Custom software development may help healthcare industry face criticisms

Posted by Justin Hesser on August 16, 2012

Blue Cross Blue Shield of Massachusetts and Healthbox – a three-month accelerator for healthcare startups – are hosting an intensive program in Cambridge that will bring together 10 medical startups and put their projects on the fast track to be exhibited at the program’s culmination in November.

Ideally, the efforts of the companies can help qualm the criticism the industry has been facing, as evidenced by a survey from Wolters Kluwer Health, a healthcare industry researcher.

The survey says that 30 percent of Americans have reported that either they or a family member have experienced a medical mistake. In addition, 45 percent reported to have received an incorrect bill from their healthcare provider.

“What is clear from survey findings is that there is a high level of concern among American consumers about medical mistakes, which could impact the doctor-patient relationship as well as how consumers approach their own healthcare,” said Dr. Linda Peitzman, chief medical officer at Wolters Kluwer Health. “Clinical decision support tools can play a significant role in reducing instances of medical errors and improving communication among parties involved in a patient’s care.”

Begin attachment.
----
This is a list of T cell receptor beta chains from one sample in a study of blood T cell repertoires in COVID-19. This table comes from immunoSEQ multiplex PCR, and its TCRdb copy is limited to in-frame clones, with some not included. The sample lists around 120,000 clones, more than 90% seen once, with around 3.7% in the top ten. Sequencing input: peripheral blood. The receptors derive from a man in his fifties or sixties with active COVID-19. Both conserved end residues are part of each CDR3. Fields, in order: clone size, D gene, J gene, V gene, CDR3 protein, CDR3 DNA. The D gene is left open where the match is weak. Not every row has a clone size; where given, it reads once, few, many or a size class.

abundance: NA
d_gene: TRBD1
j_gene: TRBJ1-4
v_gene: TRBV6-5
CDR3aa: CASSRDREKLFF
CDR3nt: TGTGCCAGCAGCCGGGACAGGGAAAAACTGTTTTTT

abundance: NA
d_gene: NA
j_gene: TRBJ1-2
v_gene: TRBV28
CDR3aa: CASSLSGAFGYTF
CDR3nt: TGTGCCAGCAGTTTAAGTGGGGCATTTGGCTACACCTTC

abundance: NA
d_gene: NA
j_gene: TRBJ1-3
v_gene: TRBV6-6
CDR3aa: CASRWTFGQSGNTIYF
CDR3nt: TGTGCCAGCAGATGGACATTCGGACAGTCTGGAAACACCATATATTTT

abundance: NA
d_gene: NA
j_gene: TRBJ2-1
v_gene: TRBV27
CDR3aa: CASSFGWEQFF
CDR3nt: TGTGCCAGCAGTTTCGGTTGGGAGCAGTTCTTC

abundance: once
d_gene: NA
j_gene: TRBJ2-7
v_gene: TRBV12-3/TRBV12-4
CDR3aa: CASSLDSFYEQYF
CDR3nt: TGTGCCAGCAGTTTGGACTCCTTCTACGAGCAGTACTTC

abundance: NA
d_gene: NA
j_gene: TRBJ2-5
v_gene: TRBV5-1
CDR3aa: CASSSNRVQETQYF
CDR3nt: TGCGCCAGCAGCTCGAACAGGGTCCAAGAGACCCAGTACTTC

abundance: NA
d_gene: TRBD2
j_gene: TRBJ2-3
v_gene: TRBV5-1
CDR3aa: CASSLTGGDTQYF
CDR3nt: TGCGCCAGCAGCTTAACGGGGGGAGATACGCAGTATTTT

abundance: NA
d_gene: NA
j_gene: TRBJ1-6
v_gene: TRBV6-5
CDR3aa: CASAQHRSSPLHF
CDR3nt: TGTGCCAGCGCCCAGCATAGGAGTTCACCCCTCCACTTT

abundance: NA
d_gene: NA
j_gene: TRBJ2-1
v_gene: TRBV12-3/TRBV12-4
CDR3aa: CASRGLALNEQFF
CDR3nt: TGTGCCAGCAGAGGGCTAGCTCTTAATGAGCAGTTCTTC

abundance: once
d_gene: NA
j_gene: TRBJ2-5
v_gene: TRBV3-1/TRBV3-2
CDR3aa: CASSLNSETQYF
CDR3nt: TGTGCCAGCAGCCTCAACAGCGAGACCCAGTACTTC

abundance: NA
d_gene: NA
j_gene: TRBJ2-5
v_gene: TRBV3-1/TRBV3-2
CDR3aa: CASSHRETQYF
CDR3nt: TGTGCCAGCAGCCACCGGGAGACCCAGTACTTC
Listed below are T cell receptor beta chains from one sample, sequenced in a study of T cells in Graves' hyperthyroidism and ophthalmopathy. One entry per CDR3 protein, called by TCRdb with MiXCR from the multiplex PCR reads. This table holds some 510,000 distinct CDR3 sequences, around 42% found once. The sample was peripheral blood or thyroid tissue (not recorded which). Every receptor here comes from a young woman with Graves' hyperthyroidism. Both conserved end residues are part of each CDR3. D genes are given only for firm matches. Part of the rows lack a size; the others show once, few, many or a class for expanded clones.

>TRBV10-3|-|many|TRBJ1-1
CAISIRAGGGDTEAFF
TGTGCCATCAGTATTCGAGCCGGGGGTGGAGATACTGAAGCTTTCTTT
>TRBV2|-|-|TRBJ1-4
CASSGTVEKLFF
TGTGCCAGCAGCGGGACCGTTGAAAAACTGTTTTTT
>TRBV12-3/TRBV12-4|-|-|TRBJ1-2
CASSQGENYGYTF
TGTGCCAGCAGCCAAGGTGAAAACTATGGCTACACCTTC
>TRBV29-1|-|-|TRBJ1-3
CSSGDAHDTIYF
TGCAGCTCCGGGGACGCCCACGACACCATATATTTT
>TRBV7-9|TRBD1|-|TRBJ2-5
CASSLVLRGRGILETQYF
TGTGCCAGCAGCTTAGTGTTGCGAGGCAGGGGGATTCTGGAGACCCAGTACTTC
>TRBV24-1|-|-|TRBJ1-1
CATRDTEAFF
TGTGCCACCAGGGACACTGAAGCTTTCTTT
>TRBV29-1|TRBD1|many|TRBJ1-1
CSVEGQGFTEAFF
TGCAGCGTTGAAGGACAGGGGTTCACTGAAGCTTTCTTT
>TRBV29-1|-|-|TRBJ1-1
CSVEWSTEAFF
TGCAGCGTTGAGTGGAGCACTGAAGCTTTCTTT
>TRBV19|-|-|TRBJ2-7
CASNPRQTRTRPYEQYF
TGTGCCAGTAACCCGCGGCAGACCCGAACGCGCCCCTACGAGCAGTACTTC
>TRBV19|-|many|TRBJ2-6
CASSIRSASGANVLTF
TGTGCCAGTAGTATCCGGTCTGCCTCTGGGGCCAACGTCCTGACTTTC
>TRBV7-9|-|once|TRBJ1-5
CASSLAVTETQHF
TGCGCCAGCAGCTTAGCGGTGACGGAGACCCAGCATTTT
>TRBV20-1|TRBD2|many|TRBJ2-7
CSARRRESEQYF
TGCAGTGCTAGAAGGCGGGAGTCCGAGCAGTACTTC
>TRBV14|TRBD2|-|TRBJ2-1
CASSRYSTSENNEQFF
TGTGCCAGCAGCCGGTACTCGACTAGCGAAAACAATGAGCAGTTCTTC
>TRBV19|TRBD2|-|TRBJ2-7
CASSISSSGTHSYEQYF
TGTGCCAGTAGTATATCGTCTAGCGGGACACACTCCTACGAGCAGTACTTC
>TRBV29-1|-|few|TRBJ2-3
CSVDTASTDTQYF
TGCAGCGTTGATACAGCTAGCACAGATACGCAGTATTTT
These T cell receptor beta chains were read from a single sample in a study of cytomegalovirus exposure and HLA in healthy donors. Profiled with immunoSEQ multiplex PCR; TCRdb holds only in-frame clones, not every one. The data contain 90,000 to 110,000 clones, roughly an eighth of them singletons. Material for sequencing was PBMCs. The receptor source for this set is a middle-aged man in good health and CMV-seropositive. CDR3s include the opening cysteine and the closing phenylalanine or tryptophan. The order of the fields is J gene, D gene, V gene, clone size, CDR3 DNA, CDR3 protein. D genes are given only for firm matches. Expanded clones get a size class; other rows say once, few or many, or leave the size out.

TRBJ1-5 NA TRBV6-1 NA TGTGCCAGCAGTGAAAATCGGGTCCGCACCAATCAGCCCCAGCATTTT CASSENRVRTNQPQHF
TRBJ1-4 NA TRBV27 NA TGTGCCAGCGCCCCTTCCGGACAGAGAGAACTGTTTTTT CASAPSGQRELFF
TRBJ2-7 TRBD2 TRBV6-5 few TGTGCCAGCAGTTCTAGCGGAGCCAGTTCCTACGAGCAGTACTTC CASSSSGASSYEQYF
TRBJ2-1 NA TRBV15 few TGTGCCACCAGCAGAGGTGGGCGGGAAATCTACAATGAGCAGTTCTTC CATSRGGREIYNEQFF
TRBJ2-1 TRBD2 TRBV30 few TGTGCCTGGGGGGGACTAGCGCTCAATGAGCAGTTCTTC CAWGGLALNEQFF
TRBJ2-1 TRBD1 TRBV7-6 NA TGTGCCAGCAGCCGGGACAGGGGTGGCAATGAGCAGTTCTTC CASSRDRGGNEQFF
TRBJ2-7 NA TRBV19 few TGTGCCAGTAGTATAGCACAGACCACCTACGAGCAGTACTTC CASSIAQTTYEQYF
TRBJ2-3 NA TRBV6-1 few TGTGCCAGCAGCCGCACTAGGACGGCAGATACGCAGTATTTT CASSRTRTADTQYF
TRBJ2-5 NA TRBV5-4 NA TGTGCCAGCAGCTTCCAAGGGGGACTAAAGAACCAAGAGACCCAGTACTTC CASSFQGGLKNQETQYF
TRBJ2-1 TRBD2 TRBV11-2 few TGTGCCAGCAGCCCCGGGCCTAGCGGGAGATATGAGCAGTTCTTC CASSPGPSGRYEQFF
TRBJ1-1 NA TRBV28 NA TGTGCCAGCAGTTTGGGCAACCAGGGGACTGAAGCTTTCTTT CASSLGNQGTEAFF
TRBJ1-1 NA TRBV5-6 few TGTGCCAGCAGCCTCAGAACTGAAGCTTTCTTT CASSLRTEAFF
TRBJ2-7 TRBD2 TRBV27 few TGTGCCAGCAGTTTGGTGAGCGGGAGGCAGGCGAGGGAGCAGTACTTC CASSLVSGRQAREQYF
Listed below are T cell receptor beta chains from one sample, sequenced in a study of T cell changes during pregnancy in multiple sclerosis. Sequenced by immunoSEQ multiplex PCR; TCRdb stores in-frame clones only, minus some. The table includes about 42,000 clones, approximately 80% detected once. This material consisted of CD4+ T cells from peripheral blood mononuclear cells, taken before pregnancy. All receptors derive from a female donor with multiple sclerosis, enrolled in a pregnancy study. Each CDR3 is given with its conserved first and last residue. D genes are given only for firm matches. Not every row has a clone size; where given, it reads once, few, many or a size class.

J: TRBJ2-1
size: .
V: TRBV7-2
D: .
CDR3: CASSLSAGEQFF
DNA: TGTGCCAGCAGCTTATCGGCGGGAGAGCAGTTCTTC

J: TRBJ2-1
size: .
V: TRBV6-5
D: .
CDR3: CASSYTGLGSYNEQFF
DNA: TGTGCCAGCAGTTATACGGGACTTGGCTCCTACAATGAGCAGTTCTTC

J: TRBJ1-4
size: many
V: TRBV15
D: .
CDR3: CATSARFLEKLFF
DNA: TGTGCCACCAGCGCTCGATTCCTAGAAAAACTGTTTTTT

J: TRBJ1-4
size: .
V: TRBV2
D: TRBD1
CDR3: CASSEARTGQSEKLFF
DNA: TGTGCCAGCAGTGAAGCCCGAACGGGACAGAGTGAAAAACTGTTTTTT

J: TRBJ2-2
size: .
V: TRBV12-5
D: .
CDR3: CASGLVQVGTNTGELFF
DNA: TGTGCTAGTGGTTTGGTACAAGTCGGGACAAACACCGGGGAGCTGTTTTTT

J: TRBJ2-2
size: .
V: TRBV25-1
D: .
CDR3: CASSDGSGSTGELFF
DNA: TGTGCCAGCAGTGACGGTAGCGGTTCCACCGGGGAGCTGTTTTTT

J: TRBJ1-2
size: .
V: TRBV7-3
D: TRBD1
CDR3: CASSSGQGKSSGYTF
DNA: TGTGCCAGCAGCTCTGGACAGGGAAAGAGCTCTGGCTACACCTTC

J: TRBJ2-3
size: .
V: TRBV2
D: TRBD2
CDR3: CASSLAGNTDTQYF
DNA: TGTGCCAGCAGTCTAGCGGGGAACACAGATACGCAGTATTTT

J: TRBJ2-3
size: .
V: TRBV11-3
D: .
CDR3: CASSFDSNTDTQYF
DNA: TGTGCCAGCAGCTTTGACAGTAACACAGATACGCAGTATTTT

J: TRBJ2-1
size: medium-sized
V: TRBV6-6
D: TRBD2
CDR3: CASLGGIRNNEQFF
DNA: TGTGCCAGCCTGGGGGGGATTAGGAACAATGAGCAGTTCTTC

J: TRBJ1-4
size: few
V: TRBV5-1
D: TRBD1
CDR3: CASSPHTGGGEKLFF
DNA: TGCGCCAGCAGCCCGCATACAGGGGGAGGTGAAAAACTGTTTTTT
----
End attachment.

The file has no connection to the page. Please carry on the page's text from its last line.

It’s clear that there are some clerical and organizational issues plaguing the healthcare industry. These can be solved with updated custom database software that will allow administrators to keep a more accurate account of which patients must be charged for what. It will also help provide practitioners with better insight into their daily tasks and responsibilities.

Furthermore, staffing issues have proven to be a major concern to consumers. The survey found that 35 percent of consumers believe that miscommunication among office workers has resulted in a medical mistake. In addition, staff members being in a hurry, fatigued and worker shortages were also common citations from respondents on why hospitals may be underperforming.

Using a customized, intrapersonnel software can enhance communication between nurses and doctors can help keep the pace of work at a more reasonable rate.